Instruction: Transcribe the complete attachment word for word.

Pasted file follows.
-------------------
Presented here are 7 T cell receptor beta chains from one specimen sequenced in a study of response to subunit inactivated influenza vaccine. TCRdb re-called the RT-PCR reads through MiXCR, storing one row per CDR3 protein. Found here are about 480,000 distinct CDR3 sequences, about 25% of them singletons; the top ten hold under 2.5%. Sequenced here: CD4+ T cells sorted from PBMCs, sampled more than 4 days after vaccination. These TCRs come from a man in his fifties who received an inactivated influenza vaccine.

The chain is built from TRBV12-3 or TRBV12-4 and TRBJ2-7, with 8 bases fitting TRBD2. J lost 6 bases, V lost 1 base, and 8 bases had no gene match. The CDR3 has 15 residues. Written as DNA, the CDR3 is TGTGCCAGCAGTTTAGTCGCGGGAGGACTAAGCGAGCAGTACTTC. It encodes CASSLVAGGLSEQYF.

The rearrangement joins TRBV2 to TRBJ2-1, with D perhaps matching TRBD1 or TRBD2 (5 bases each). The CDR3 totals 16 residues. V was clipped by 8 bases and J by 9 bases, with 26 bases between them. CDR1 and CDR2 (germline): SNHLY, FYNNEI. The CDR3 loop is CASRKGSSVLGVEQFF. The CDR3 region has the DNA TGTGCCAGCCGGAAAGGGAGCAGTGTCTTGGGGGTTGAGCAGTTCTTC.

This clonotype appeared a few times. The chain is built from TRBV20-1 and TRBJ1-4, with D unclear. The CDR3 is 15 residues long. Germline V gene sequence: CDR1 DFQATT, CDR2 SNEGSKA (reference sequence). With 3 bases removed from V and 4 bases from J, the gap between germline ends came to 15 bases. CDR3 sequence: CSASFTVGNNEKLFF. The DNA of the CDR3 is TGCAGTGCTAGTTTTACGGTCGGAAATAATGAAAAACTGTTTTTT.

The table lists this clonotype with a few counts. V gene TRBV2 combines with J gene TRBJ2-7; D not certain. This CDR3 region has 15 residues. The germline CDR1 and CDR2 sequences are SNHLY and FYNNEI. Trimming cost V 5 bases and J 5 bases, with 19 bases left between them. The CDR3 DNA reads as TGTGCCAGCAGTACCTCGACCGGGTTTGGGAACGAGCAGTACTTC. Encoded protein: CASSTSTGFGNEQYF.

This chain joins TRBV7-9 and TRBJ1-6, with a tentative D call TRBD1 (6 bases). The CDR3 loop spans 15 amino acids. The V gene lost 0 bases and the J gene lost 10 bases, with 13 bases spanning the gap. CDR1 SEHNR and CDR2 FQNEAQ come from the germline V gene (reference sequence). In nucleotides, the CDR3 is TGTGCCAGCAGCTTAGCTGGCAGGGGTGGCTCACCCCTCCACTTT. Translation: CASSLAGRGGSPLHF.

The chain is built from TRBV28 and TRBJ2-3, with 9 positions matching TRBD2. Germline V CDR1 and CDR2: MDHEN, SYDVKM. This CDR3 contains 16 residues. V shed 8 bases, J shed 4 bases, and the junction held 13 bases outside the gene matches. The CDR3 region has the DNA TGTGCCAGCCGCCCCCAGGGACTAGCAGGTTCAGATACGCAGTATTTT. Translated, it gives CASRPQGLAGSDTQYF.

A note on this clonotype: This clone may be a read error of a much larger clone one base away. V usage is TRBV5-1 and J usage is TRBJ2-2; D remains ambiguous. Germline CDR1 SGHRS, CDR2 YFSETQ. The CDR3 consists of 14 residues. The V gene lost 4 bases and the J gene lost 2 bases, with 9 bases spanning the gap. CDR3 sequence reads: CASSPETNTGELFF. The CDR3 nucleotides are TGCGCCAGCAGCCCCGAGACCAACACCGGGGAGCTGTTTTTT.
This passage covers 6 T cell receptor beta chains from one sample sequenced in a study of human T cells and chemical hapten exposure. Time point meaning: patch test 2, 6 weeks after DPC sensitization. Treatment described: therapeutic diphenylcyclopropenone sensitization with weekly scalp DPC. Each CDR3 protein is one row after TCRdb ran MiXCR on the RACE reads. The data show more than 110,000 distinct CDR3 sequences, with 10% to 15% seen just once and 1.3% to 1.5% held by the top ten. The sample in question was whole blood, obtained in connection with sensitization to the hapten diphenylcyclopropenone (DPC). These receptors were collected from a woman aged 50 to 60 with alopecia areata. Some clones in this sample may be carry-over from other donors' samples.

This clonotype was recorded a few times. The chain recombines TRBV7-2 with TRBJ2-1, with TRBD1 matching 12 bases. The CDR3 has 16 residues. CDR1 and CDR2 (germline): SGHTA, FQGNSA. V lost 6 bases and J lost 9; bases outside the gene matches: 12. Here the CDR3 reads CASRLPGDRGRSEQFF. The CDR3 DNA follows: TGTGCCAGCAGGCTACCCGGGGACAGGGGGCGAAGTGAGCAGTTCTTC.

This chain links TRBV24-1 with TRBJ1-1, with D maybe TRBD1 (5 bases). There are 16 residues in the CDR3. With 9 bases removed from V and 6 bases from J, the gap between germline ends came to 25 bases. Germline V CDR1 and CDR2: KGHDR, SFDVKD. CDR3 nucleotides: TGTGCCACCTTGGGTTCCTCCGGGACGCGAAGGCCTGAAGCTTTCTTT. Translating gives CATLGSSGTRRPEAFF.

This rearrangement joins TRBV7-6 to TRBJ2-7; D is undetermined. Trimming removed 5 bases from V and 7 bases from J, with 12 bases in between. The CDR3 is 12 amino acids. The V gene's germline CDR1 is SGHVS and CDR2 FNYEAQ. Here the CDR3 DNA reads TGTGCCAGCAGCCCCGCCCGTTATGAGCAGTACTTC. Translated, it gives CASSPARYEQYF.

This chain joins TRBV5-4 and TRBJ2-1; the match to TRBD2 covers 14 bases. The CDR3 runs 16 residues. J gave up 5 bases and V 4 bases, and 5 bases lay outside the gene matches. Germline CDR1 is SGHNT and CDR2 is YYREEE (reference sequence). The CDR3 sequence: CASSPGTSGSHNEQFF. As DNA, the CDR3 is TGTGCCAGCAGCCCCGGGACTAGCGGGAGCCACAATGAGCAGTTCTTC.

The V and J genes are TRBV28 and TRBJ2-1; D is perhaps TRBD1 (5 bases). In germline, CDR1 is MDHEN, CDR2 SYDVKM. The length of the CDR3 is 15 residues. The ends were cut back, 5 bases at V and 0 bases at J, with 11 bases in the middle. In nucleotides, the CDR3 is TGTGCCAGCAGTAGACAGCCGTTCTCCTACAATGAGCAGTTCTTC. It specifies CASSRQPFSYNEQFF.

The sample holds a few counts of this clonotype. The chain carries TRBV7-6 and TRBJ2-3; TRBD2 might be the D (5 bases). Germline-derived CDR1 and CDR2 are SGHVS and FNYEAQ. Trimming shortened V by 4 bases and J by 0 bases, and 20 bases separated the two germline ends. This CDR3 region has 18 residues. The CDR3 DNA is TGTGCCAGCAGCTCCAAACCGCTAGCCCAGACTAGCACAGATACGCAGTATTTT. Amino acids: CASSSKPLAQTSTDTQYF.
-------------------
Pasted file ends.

Presented here are 7 T cell receptor beta chains from one specimen sequenced in a study of response to subunit inactivated influenza vaccine. TCRdb re-called the RT-PCR reads through MiXCR, storing one row per CDR3 protein. Found here are about 480,000 distinct CDR3 sequences, about 25% of them singletons; the top ten hold under 2.5%. Sequenced here: CD4+ T cells sorted from PBMCs, sampled more than 4 days after vaccination. These TCRs come from a man in his fifties who received an inactivated influenza vaccine.

The chain is built from TRBV12-3 or TRBV12-4 and TRBJ2-7, with 8 bases fitting TRBD2. J lost 6 bases, V lost 1 base, and 8 bases had no gene match. The CDR3 has 15 residues. Written as DNA, the CDR3 is TGTGCCAGCAGTTTAGTCGCGGGAGGACTAAGCGAGCAGTACTTC. It encodes CASSLVAGGLSEQYF.

The rearrangement joins TRBV2 to TRBJ2-1, with D perhaps matching TRBD1 or TRBD2 (5 bases each). The CDR3 totals 16 residues. V was clipped by 8 bases and J by 9 bases, with 26 bases between them. CDR1 and CDR2 (germline): SNHLY, FYNNEI. The CDR3 loop is CASRKGSSVLGVEQFF. The CDR3 region has the DNA TGTGCCAGCCGGAAAGGGAGCAGTGTCTTGGGGGTTGAGCAGTTCTTC.

This clonotype appeared a few times. The chain is built from TRBV20-1 and TRBJ1-4, with D unclear. The CDR3 is 15 residues long. Germline V gene sequence: CDR1 DFQATT, CDR2 SNEGSKA (reference sequence). With 3 bases removed from V and 4 bases from J, the gap between germline ends came to 15 bases. CDR3 sequence: CSASFTVGNNEKLFF. The DNA of the CDR3 is TGCAGTGCTAGTTTTACGGTCGGAAATAATGAAAAACTGTTTTTT.

The table lists this clonotype with a few counts. V gene TRBV2 combines with J gene TRBJ2-7; D not certain. This CDR3 region has 15 residues. The germline CDR1 and CDR2 sequences are SNHLY and FYNNEI. Trimming cost V 5 bases and J 5 bases, with 19 bases left between them. The CDR3 DNA reads as TGTGCCAGCAGTACCTCGACCGGGTTTGGGAACGAGCAGTACTTC. Encoded protein: CASSTSTGFGNEQYF.

This chain joins TRBV7-9 and TRBJ1-6, with a tentative D call TRBD1 (6 bases). The CDR3 loop spans 15 amino acids. The V gene lost 0 bases and the J gene lost 10 bases, with 13 bases spanning the gap. CDR1 SEHNR and CDR2 FQNEAQ come from the germline V gene (reference sequence). In nucleotides, the CDR3 is TGTGCCAGCAGCTTAGCTGGCAGGGGTGGCTCACCCCTCCACTTT. Translation: CASSLAGRGGSPLHF.

The chain is built from TRBV28 and TRBJ2-3, with 9 positions matching TRBD2. Germline V CDR1 and CDR2: MDHEN, SYDVKM. This CDR3 contains 16 residues. V shed 8 bases, J shed 4 bases, and the junction held 13 bases outside the gene matches. The CDR3 region has the DNA TGTGCCAGCCGCCCCCAGGGACTAGCAGGTTCAGATACGCAGTATTTT. Translated, it gives CASRPQGLAGSDTQYF.

A note on this clonotype: This clone may be a read error of a much larger clone one base away. V usage is TRBV5-1 and J usage is TRBJ2-2; D remains ambiguous. Germline CDR1 SGHRS, CDR2 YFSETQ. The CDR3 consists of 14 residues. The V gene lost 4 bases and the J gene lost 2 bases, with 9 bases spanning the gap. CDR3 sequence reads: CASSPETNTGELFF. The CDR3 nucleotides are TGCGCCAGCAGCCCCGAGACCAACACCGGGGAGCTGTTTTTT.
This passage covers 6 T cell receptor beta chains from one sample sequenced in a study of human T cells and chemical hapten exposure. Time point meaning: patch test 2, 6 weeks after DPC sensitization. Treatment described: therapeutic diphenylcyclopropenone sensitization with weekly scalp DPC. Each CDR3 protein is one row after TCRdb ran MiXCR on the RACE reads. The data show more than 110,000 distinct CDR3 sequences, with 10% to 15% seen just once and 1.3% to 1.5% held by the top ten. The sample in question was whole blood, obtained in connection with sensitization to the hapten diphenylcyclopropenone (DPC). These receptors were collected from a woman aged 50 to 60 with alopecia areata. Some clones in this sample may be carry-over from other donors' samples.

This clonotype was recorded a few times. The chain recombines TRBV7-2 with TRBJ2-1, with TRBD1 matching 12 bases. The CDR3 has 16 residues. CDR1 and CDR2 (germline): SGHTA, FQGNSA. V lost 6 bases and J lost 9; bases outside the gene matches: 12. Here the CDR3 reads CASRLPGDRGRSEQFF. The CDR3 DNA follows: TGTGCCAGCAGGCTACCCGGGGACAGGGGGCGAAGTGAGCAGTTCTTC.

This chain links TRBV24-1 with TRBJ1-1, with D maybe TRBD1 (5 bases). There are 16 residues in the CDR3. With 9 bases removed from V and 6 bases from J, the gap between germline ends came to 25 bases. Germline V CDR1 and CDR2: KGHDR, SFDVKD. CDR3 nucleotides: TGTGCCACCTTGGGTTCCTCCGGGACGCGAAGGCCTGAAGCTTTCTTT. Translating gives CATLGSSGTRRPEAFF.

This rearrangement joins TRBV7-6 to TRBJ2-7; D is undetermined. Trimming removed 5 bases from V and 7 bases from J, with 12 bases in between. The CDR3 is 12 amino acids. The V gene's germline CDR1 is SGHVS and CDR2 FNYEAQ. Here the CDR3 DNA reads TGTGCCAGCAGCCCCGCCCGTTATGAGCAGTACTTC. Translated, it gives CASSPARYEQYF.

This chain joins TRBV5-4 and TRBJ2-1; the match to TRBD2 covers 14 bases. The CDR3 runs 16 residues. J gave up 5 bases and V 4 bases, and 5 bases lay outside the gene matches. Germline CDR1 is SGHNT and CDR2 is YYREEE (reference sequence). The CDR3 sequence: CASSPGTSGSHNEQFF. As DNA, the CDR3 is TGTGCCAGCAGCCCCGGGACTAGCGGGAGCCACAATGAGCAGTTCTTC.

The V and J genes are TRBV28 and TRBJ2-1; D is perhaps TRBD1 (5 bases). In germline, CDR1 is MDHEN, CDR2 SYDVKM. The length of the CDR3 is 15 residues. The ends were cut back, 5 bases at V and 0 bases at J, with 11 bases in the middle. In nucleotides, the CDR3 is TGTGCCAGCAGTAGACAGCCGTTCTCCTACAATGAGCAGTTCTTC. It specifies CASSRQPFSYNEQFF.

The sample holds a few counts of this clonotype. The chain carries TRBV7-6 and TRBJ2-3; TRBD2 might be the D (5 bases). Germline-derived CDR1 and CDR2 are SGHVS and FNYEAQ. Trimming shortened V by 4 bases and J by 0 bases, and 20 bases separated the two germline ends. This CDR3 region has 18 residues. The CDR3 DNA is TGTGCCAGCAGCTCCAAACCGCTAGCCCAGACTAGCACAGATACGCAGTATTTT. Amino acids: CASSSKPLAQTSTDTQYF.